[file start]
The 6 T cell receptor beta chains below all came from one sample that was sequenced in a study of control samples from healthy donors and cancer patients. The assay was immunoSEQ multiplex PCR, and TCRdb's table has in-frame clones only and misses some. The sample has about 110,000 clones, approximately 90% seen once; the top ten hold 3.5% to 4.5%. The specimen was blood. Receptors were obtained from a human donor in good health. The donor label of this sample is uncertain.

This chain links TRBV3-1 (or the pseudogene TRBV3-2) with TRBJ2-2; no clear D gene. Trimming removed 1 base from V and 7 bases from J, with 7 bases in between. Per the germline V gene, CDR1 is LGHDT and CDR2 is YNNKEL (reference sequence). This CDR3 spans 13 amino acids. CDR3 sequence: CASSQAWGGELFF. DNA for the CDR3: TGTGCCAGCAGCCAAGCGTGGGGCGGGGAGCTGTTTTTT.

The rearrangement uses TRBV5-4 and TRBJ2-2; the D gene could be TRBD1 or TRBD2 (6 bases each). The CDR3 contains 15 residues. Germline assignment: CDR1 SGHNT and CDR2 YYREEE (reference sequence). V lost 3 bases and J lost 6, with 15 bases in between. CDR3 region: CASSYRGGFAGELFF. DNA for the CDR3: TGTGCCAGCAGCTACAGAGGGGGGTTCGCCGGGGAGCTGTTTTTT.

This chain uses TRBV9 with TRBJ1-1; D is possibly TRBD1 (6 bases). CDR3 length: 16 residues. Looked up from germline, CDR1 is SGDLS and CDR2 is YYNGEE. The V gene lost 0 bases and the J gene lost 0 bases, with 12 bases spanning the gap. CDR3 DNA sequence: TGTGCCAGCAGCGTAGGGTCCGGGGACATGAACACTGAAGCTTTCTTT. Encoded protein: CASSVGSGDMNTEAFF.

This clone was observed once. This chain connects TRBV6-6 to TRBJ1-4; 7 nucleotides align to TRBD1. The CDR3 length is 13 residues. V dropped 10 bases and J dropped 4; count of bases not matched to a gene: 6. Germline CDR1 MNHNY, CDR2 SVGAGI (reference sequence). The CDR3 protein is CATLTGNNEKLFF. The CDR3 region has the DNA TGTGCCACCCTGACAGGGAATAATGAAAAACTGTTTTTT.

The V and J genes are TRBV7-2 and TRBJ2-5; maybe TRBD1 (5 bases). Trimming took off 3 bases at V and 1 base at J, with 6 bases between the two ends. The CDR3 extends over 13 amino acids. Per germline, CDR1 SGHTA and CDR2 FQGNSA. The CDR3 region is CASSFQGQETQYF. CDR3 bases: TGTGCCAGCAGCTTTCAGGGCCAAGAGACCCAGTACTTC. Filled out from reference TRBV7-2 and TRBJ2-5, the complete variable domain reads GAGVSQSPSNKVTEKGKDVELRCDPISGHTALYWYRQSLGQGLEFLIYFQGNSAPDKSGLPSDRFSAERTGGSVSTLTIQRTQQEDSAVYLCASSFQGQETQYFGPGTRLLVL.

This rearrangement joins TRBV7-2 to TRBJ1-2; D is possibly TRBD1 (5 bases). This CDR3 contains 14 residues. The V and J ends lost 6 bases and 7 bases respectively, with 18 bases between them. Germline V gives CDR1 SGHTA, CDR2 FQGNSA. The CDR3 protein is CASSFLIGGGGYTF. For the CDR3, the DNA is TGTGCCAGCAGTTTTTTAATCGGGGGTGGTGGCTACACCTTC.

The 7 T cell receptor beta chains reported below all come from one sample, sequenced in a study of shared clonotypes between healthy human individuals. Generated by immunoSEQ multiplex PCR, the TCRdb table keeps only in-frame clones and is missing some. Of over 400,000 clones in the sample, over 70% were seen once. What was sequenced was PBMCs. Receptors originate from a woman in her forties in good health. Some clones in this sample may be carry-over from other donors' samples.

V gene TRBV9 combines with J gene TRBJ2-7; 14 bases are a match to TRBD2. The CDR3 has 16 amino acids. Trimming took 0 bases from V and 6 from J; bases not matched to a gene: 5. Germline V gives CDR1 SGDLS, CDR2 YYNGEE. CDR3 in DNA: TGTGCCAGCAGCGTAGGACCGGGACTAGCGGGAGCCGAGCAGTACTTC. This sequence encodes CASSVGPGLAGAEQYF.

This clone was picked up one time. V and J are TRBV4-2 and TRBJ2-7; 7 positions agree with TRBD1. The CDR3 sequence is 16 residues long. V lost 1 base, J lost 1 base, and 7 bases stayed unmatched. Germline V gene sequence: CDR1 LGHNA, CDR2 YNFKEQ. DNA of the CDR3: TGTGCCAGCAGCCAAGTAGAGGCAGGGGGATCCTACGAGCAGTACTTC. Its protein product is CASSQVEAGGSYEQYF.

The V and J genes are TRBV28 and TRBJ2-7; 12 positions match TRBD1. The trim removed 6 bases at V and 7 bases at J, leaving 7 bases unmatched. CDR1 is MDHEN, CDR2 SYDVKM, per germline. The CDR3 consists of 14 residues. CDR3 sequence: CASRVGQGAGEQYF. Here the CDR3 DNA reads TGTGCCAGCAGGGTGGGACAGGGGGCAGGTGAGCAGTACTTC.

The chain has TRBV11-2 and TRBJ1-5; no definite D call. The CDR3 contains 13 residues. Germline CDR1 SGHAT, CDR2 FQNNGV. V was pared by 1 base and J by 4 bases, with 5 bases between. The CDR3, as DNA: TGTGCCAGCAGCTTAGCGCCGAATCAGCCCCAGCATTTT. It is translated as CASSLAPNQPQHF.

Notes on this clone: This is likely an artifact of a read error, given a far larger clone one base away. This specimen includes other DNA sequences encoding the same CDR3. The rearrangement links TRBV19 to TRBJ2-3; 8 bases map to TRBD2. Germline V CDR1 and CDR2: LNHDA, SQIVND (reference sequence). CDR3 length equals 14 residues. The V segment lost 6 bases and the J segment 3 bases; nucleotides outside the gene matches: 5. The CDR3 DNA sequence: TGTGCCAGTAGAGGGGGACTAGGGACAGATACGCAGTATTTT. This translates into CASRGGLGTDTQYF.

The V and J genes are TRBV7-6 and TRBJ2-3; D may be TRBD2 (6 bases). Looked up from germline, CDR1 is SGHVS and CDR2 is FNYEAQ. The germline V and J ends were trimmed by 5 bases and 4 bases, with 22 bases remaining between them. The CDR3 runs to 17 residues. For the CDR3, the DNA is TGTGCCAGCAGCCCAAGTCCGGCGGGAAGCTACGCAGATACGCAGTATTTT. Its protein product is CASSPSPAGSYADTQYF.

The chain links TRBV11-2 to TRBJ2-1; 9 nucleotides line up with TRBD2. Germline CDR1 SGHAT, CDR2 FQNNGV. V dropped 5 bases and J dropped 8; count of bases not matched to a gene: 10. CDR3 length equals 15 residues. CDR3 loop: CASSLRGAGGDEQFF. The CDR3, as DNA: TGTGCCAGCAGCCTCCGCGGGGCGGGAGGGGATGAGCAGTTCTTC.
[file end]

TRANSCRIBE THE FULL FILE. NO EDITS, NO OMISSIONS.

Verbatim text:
The 6 T cell receptor beta chains below all came from one sample that was sequenced in a study of control samples from healthy donors and cancer patients. The assay was immunoSEQ multiplex PCR, and TCRdb's table has in-frame clones only and misses some. The sample has about 110,000 clones, approximately 90% seen once; the top ten hold 3.5% to 4.5%. The specimen was blood. Receptors were obtained from a human donor in good health. The donor label of this sample is uncertain.

This chain links TRBV3-1 (or the pseudogene TRBV3-2) with TRBJ2-2; no clear D gene. Trimming removed 1 base from V and 7 bases from J, with 7 bases in between. Per the germline V gene, CDR1 is LGHDT and CDR2 is YNNKEL (reference sequence). This CDR3 spans 13 amino acids. CDR3 sequence: CASSQAWGGELFF. DNA for the CDR3: TGTGCCAGCAGCCAAGCGTGGGGCGGGGAGCTGTTTTTT.

The rearrangement uses TRBV5-4 and TRBJ2-2; the D gene could be TRBD1 or TRBD2 (6 bases each). The CDR3 contains 15 residues. Germline assignment: CDR1 SGHNT and CDR2 YYREEE (reference sequence). V lost 3 bases and J lost 6, with 15 bases in between. CDR3 region: CASSYRGGFAGELFF. DNA for the CDR3: TGTGCCAGCAGCTACAGAGGGGGGTTCGCCGGGGAGCTGTTTTTT.

This chain uses TRBV9 with TRBJ1-1; D is possibly TRBD1 (6 bases). CDR3 length: 16 residues. Looked up from germline, CDR1 is SGDLS and CDR2 is YYNGEE. The V gene lost 0 bases and the J gene lost 0 bases, with 12 bases spanning the gap. CDR3 DNA sequence: TGTGCCAGCAGCGTAGGGTCCGGGGACATGAACACTGAAGCTTTCTTT. Encoded protein: CASSVGSGDMNTEAFF.

This clone was observed once. This chain connects TRBV6-6 to TRBJ1-4; 7 nucleotides align to TRBD1. The CDR3 length is 13 residues. V dropped 10 bases and J dropped 4; count of bases not matched to a gene: 6. Germline CDR1 MNHNY, CDR2 SVGAGI (reference sequence). The CDR3 protein is CATLTGNNEKLFF. The CDR3 region has the DNA TGTGCCACCCTGACAGGGAATAATGAAAAACTGTTTTTT.

The V and J genes are TRBV7-2 and TRBJ2-5; maybe TRBD1 (5 bases). Trimming took off 3 bases at V and 1 base at J, with 6 bases between the two ends. The CDR3 extends over 13 amino acids. Per germline, CDR1 SGHTA and CDR2 FQGNSA. The CDR3 region is CASSFQGQETQYF. CDR3 bases: TGTGCCAGCAGCTTTCAGGGCCAAGAGACCCAGTACTTC. Filled out from reference TRBV7-2 and TRBJ2-5, the complete variable domain reads GAGVSQSPSNKVTEKGKDVELRCDPISGHTALYWYRQSLGQGLEFLIYFQGNSAPDKSGLPSDRFSAERTGGSVSTLTIQRTQQEDSAVYLCASSFQGQETQYFGPGTRLLVL.

This rearrangement joins TRBV7-2 to TRBJ1-2; D is possibly TRBD1 (5 bases). This CDR3 contains 14 residues. The V and J ends lost 6 bases and 7 bases respectively, with 18 bases between them. Germline V gives CDR1 SGHTA, CDR2 FQGNSA. The CDR3 protein is CASSFLIGGGGYTF. For the CDR3, the DNA is TGTGCCAGCAGTTTTTTAATCGGGGGTGGTGGCTACACCTTC.

The 7 T cell receptor beta chains reported below all come from one sample, sequenced in a study of shared clonotypes between healthy human individuals. Generated by immunoSEQ multiplex PCR, the TCRdb table keeps only in-frame clones and is missing some. Of over 400,000 clones in the sample, over 70% were seen once. What was sequenced was PBMCs. Receptors originate from a woman in her forties in good health. Some clones in this sample may be carry-over from other donors' samples.

V gene TRBV9 combines with J gene TRBJ2-7; 14 bases are a match to TRBD2. The CDR3 has 16 amino acids. Trimming took 0 bases from V and 6 from J; bases not matched to a gene: 5. Germline V gives CDR1 SGDLS, CDR2 YYNGEE. CDR3 in DNA: TGTGCCAGCAGCGTAGGACCGGGACTAGCGGGAGCCGAGCAGTACTTC. This sequence encodes CASSVGPGLAGAEQYF.

This clone was picked up one time. V and J are TRBV4-2 and TRBJ2-7; 7 positions agree with TRBD1. The CDR3 sequence is 16 residues long. V lost 1 base, J lost 1 base, and 7 bases stayed unmatched. Germline V gene sequence: CDR1 LGHNA, CDR2 YNFKEQ. DNA of the CDR3: TGTGCCAGCAGCCAAGTAGAGGCAGGGGGATCCTACGAGCAGTACTTC. Its protein product is CASSQVEAGGSYEQYF.

The V and J genes are TRBV28 and TRBJ2-7; 12 positions match TRBD1. The trim removed 6 bases at V and 7 bases at J, leaving 7 bases unmatched. CDR1 is MDHEN, CDR2 SYDVKM, per germline. The CDR3 consists of 14 residues. CDR3 sequence: CASRVGQGAGEQYF. Here the CDR3 DNA reads TGTGCCAGCAGGGTGGGACAGGGGGCAGGTGAGCAGTACTTC.

The chain has TRBV11-2 and TRBJ1-5; no definite D call. The CDR3 contains 13 residues. Germline CDR1 SGHAT, CDR2 FQNNGV. V was pared by 1 base and J by 4 bases, with 5 bases between. The CDR3, as DNA: TGTGCCAGCAGCTTAGCGCCGAATCAGCCCCAGCATTTT. It is translated as CASSLAPNQPQHF.

Notes on this clone: This is likely an artifact of a read error, given a far larger clone one base away. This specimen includes other DNA sequences encoding the same CDR3. The rearrangement links TRBV19 to TRBJ2-3; 8 bases map to TRBD2. Germline V CDR1 and CDR2: LNHDA, SQIVND (reference sequence). CDR3 length equals 14 residues. The V segment lost 6 bases and the J segment 3 bases; nucleotides outside the gene matches: 5. The CDR3 DNA sequence: TGTGCCAGTAGAGGGGGACTAGGGACAGATACGCAGTATTTT. This translates into CASRGGLGTDTQYF.

The V and J genes are TRBV7-6 and TRBJ2-3; D may be TRBD2 (6 bases). Looked up from germline, CDR1 is SGHVS and CDR2 is FNYEAQ. The germline V and J ends were trimmed by 5 bases and 4 bases, with 22 bases remaining between them. The CDR3 runs to 17 residues. For the CDR3, the DNA is TGTGCCAGCAGCCCAAGTCCGGCGGGAAGCTACGCAGATACGCAGTATTTT. Its protein product is CASSPSPAGSYADTQYF.

The chain links TRBV11-2 to TRBJ2-1; 9 nucleotides line up with TRBD2. Germline CDR1 SGHAT, CDR2 FQNNGV. V dropped 5 bases and J dropped 8; count of bases not matched to a gene: 10. CDR3 length equals 15 residues. CDR3 loop: CASSLRGAGGDEQFF. The CDR3, as DNA: TGTGCCAGCAGCCTCCGCGGGGCGGGAGGGGATGAGCAGTTCTTC.